Rear End Shunt Injury Compensation Claims
If your life, or the life of a loved one, has been affected by a car accident injury we can help.
The purpose of this guide is to help anyone who has suffered a car accident injury and is considering a legal claim for compensation. If you are looking for medical advice, please see the NHS website.
In our guide to claiming
rear end shunt injury compensation:
As well as damaging vehicles, the impact of a rear end shunt often causes injuries such as whiplash to the driver and passengers in the car which has been hit.
See also: Making a claim for a car passenger claim
What is a rear end shunt or 'rear-ender'?
A rear end shunt is when one vehicle collides into the back of the vehicle in front. This might be when the car in front is stationary, for example at a junction, roundabout or traffic lights, or when traffic is moving slowly in a congested area.
Collisions such as these may happen when the driver of the following vehicle loses concentration for a moment, or is travelling too close to the vehicle in front.
Multiple rear end shunts may occur in lines of queuing traffic when the impact of a car hitting the end of the queue pushes other cars forward into the rear of the cars in front of them.
Who is liable for a rear end shunt?
Usually the driver of the colliding vehicle is legally liable for a rear end shunt since it is his responsibility to keep a safe distance between his vehicle and the vehicle in front, ensuring he has sufficient time to react and stop should the leading vehicle also stop.
However in a multiple rear end shunt the liability falls on the driver of the vehicle who hit the back of the queue. Each of the subsequent shunts and collisions were caused by his original negligence, therefore all claims should be met by his insurer.
Could I be liable if I braked suddenly?
You may have to brake suddenly if another car pulls out of a junction in front of you, or a child runs out across the road, for example. However, your reaction to the unexpected hazard does not make you responsible for a rear end shunt, should the vehicle behind you collide with you or another vehicle run into the back of that vehicle as a consequence.
What should I do if involved in a rear end shut?
In the first instance, you should exchange details with the other driver(s), including name, address, vehicle registration number and insurance company.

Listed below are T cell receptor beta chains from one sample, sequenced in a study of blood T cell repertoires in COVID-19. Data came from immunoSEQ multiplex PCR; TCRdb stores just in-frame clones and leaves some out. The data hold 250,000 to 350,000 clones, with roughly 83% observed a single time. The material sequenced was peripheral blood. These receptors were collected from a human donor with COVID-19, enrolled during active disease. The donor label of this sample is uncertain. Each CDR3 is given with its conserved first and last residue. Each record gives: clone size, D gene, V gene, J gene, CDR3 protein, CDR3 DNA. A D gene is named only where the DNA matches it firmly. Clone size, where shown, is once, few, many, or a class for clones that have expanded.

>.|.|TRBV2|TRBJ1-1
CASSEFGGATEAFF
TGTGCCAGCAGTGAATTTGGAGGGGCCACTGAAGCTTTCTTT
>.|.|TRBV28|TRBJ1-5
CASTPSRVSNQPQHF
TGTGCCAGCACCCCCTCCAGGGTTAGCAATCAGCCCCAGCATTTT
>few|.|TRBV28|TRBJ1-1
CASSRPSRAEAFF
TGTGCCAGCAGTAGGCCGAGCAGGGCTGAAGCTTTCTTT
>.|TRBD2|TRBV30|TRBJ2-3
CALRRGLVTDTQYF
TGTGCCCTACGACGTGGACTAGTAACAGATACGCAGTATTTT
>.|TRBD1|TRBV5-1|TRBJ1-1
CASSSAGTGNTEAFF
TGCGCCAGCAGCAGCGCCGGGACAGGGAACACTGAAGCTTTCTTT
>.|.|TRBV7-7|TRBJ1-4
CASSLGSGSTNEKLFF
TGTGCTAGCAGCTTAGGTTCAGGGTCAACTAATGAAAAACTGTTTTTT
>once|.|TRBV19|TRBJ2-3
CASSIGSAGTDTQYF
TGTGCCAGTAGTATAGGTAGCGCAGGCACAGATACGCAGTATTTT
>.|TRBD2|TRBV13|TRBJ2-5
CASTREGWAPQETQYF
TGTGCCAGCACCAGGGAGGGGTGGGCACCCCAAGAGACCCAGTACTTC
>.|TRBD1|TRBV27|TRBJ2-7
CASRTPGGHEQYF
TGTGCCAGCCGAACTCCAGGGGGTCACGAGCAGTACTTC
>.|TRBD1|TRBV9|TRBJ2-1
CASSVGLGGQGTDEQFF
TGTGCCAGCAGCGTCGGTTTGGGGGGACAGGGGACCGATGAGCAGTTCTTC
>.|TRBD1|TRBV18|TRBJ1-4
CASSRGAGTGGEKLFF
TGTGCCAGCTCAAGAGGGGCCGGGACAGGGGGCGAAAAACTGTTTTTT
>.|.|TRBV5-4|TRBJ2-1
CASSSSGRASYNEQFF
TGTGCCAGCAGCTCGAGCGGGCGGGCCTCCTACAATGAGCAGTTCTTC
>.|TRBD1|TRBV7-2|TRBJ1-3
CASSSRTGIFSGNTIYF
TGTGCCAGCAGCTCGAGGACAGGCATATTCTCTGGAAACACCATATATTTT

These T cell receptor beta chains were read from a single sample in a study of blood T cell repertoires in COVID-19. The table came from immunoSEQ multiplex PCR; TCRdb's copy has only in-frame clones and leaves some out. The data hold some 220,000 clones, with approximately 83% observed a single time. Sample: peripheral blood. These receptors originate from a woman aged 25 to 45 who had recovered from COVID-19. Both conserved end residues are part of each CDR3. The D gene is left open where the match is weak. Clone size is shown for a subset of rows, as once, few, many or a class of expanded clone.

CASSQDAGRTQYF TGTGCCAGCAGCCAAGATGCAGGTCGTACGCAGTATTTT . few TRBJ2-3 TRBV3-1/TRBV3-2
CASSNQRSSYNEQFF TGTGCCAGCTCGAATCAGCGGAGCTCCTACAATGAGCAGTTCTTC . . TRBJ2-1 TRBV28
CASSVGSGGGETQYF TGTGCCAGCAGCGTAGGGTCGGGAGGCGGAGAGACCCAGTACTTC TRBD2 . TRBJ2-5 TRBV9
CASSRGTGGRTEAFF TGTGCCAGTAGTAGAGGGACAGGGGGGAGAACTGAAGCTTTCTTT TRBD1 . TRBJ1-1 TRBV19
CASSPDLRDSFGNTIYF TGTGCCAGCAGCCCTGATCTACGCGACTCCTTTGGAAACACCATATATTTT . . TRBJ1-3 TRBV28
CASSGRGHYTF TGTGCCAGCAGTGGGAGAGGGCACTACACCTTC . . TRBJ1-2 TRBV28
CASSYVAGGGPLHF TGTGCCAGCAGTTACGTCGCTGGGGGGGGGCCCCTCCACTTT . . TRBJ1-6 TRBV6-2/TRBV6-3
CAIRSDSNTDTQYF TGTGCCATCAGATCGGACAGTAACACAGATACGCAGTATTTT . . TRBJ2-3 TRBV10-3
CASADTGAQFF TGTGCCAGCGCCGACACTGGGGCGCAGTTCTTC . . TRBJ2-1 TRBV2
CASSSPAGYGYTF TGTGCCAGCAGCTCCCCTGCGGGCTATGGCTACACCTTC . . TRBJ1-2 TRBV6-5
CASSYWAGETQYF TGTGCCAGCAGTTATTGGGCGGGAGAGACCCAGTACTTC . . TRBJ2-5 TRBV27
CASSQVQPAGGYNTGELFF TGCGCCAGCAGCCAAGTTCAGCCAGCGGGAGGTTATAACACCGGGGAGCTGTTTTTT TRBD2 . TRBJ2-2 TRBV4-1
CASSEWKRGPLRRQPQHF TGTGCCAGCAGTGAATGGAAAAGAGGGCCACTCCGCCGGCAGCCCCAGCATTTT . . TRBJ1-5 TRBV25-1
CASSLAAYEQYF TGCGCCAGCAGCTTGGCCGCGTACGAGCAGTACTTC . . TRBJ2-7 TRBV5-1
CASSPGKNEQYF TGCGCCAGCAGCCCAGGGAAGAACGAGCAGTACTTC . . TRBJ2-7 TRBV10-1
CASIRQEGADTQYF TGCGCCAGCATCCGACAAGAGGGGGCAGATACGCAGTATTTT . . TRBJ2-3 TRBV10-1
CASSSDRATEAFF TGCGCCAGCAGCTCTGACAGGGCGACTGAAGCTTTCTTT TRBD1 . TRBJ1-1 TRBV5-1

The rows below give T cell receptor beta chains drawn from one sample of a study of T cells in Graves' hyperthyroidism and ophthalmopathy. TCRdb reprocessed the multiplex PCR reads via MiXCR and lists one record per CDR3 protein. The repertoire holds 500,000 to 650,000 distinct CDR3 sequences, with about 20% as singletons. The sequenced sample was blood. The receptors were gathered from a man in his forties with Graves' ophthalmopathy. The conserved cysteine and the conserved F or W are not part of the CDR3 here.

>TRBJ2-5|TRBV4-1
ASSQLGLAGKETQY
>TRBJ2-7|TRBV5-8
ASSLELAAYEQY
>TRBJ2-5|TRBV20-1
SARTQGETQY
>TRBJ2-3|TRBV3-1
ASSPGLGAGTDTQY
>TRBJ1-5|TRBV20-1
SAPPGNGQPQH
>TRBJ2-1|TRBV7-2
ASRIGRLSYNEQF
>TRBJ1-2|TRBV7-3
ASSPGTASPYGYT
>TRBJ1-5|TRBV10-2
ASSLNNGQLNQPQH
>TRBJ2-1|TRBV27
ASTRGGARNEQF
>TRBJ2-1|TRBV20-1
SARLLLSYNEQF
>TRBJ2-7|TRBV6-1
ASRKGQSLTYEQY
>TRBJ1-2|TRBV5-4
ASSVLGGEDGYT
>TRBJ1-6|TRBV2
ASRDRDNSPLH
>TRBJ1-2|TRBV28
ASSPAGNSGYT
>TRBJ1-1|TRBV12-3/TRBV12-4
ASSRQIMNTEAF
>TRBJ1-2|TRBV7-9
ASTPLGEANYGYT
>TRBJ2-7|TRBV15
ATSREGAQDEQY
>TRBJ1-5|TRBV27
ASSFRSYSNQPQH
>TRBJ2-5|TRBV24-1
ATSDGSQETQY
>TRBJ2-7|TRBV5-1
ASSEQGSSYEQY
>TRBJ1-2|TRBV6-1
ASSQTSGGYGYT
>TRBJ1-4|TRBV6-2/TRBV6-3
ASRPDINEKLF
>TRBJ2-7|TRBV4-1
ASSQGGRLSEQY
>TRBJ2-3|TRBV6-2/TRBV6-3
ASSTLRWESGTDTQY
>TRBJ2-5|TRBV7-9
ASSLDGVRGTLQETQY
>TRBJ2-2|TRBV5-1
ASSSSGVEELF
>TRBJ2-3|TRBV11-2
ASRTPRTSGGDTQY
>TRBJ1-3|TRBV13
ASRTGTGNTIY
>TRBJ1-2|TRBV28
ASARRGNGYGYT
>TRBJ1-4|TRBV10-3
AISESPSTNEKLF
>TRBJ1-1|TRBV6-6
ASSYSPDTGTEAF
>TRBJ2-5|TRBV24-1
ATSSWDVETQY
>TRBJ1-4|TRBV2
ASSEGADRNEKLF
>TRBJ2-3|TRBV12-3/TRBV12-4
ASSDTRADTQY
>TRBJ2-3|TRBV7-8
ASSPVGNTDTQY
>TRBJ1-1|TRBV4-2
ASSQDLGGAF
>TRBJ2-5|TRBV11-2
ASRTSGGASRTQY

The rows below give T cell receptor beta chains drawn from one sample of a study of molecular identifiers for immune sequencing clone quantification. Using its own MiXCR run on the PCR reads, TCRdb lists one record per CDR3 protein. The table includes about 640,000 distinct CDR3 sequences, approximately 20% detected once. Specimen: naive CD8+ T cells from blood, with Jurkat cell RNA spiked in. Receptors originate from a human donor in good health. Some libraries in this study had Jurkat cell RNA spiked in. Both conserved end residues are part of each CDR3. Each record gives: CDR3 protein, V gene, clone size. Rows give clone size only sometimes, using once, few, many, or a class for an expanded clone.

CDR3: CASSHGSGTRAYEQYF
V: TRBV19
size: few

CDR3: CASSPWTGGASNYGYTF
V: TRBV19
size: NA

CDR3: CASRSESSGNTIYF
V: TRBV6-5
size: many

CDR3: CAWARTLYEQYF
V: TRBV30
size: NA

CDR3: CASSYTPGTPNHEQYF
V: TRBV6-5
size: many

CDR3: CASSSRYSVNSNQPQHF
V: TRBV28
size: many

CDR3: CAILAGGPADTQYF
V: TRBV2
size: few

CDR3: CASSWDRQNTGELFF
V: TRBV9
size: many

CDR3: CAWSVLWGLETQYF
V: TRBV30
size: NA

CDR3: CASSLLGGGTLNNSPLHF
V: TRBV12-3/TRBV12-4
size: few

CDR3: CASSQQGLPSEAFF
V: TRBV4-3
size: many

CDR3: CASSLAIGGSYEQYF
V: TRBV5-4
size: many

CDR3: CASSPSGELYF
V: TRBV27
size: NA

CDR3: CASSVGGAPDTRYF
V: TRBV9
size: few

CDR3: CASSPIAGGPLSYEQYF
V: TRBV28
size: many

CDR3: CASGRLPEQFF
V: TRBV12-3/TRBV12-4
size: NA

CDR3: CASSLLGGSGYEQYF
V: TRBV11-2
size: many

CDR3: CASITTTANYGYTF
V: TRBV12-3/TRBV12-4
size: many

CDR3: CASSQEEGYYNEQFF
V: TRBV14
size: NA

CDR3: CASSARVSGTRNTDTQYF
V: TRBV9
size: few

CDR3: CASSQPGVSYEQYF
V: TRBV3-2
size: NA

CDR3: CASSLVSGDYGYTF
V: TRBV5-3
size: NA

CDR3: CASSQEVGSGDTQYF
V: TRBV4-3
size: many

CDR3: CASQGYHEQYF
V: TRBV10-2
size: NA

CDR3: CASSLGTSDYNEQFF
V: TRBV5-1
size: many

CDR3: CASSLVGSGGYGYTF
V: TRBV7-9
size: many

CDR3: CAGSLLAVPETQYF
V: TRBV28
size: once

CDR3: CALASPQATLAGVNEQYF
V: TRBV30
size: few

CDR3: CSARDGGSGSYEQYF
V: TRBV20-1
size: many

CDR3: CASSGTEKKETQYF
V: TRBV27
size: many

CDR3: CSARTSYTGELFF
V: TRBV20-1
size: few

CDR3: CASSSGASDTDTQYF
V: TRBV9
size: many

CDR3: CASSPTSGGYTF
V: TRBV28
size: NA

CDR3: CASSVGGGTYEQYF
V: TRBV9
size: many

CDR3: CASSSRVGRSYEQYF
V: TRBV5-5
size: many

Gather as much evidence as possible, photograph the scene if possible, and take the details of any witnesses who may be able to verify what happened.
Do I have a rear end shunt injury claim?
You should be eligible to make a rear end shunt injury claim if your injury occurred:
- in the last three years, and;
- someone else was at fault, and;
- that person owed you a duty of care.
Do I have a claim? - Common questions
What if the road accident was my fault?
If you think you were partly responsible for the road accident or for your injury, it should still be possible to make a claim.
In these cases, claims are usually settled with a split liability agreement.
For example, if you were 50% responsible for your injuries, you would receive 50% less compensation.
What if the driver was uninsured or untraceable?
If the driver responsible for the injury is either uninsured or untraceable, a claim can be pursued through the Motor Insurers' Bureau (MIB).
The MIB is an independent body that pays road accident compensation to the victims of uninsured or untraced (unidentified) drivers.
What if a child was injured?
The 3 year rule does not apply to minors.
A claim can be pursued for anyone under the age of 18 by a parent, guardian or litigation friend. The injured child has up to the age of 21 to start a rear end shunt injury claim on their own behalf.
The amount of money you could claim for your rear end shunt injury will depend on:
- the extent of your injury, and
- any financial losses or costs you have incurred.
At the start of your claim, your solicitor will consider the many ways your rear end shunt injury has affected your life. Your solicitor will take all of these effects into account to calculate the correct compensation award for you.